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5.A.vii. Digital Chart of the World

Primary Developer: tab Defense Mapping Agency (now National Imagery and Mapping Agency)
Title: tab Digital Chart of the World
Publication Date: tab 1992
Bibliographic Citation: ** Defense Mapping Agency (DMA), 1992. Digital Chart of the World. Defense Mapping Agency, Fairfax, Virginia. (Four CD-ROMs.)
Post-processing: tab U.S. Geological Survey (USGS) for GTOPO30.
Bibliographic Citation
for Post-processed DEM:
* DMA and USGS, 1996. 30" DEM from Digital Chart of the World (in USGS, ed., 1997).
Source/Lineage Category: tab 14

* Primary reference citation for all data from this source
** Primary reference citation for Digital Chart of the World

Digital Chart of the World (DCW) is a vector cartographic data set based largely on the 1:1,000,000-scale Operational Navigation Chart (ONC) series of aircraft navigation charts. ONC has been cited as the largest scale base map source with global coverage (Danko, 1992). ONCs were products of the Army Mapping Service (AMS), then DMA, now National Imagery and Mapping Agency (NIMA). They were based on photogrammetric analyses of Department of Defense Corona imagery acquired in the 1960s.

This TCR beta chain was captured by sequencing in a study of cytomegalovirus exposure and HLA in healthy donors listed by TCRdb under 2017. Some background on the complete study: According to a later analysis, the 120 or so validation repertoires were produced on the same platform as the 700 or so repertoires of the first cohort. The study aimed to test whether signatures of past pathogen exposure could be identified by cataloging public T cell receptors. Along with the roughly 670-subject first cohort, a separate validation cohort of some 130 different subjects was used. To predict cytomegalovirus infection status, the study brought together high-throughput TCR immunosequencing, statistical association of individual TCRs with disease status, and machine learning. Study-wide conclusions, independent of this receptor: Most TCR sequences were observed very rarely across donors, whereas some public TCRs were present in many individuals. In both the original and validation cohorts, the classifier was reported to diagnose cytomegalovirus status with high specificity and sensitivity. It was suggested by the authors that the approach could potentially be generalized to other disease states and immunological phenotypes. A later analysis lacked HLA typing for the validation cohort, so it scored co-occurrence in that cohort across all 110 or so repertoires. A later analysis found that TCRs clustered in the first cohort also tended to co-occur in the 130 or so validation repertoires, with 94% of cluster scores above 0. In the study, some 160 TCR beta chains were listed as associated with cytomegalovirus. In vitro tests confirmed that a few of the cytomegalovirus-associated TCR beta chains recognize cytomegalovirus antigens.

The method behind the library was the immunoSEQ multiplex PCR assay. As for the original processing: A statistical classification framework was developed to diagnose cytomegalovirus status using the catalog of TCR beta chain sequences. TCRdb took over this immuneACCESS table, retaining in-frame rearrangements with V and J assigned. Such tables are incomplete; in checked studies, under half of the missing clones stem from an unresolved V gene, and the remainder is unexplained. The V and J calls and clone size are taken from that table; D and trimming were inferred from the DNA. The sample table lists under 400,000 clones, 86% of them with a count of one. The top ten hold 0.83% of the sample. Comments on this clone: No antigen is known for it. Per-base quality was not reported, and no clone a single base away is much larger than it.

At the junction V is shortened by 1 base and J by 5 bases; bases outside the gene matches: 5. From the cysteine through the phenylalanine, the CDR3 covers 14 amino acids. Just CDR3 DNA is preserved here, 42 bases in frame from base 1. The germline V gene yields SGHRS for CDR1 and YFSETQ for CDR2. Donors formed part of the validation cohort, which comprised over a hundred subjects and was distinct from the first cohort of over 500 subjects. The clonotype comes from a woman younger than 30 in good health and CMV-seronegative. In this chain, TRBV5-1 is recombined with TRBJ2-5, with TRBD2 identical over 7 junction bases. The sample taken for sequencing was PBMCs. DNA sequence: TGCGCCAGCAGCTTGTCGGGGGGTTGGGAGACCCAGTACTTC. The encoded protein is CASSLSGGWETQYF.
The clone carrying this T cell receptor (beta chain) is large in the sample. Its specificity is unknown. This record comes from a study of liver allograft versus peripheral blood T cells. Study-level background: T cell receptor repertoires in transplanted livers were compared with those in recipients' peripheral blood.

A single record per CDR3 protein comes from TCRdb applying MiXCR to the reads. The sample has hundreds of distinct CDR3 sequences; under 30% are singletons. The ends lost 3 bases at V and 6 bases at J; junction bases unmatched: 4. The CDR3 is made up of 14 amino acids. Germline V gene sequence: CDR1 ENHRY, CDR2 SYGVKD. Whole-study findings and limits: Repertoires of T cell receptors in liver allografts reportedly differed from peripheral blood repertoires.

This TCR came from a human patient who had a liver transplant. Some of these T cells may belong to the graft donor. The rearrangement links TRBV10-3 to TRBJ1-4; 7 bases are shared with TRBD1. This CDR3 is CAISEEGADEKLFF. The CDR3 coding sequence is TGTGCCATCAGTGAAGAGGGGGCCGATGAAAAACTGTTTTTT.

ONCs contain vector base map information such as political boundaries, transportation infrastructure, waterways, and coastlines, as well as raster-like shading for selected categories of land cover type. The objective of this information is to facilitate navigation by pilots. In addition, for much (but not all) of the world, ONCs contain topographic contours. The primary contour interval is 1000ft (305m), with supplemental contours at 250ft (76m) intervals in areas below 1000ft elevations. Limited supplemental contours at 500ft (152m) intervals exist above 1000ft elevations.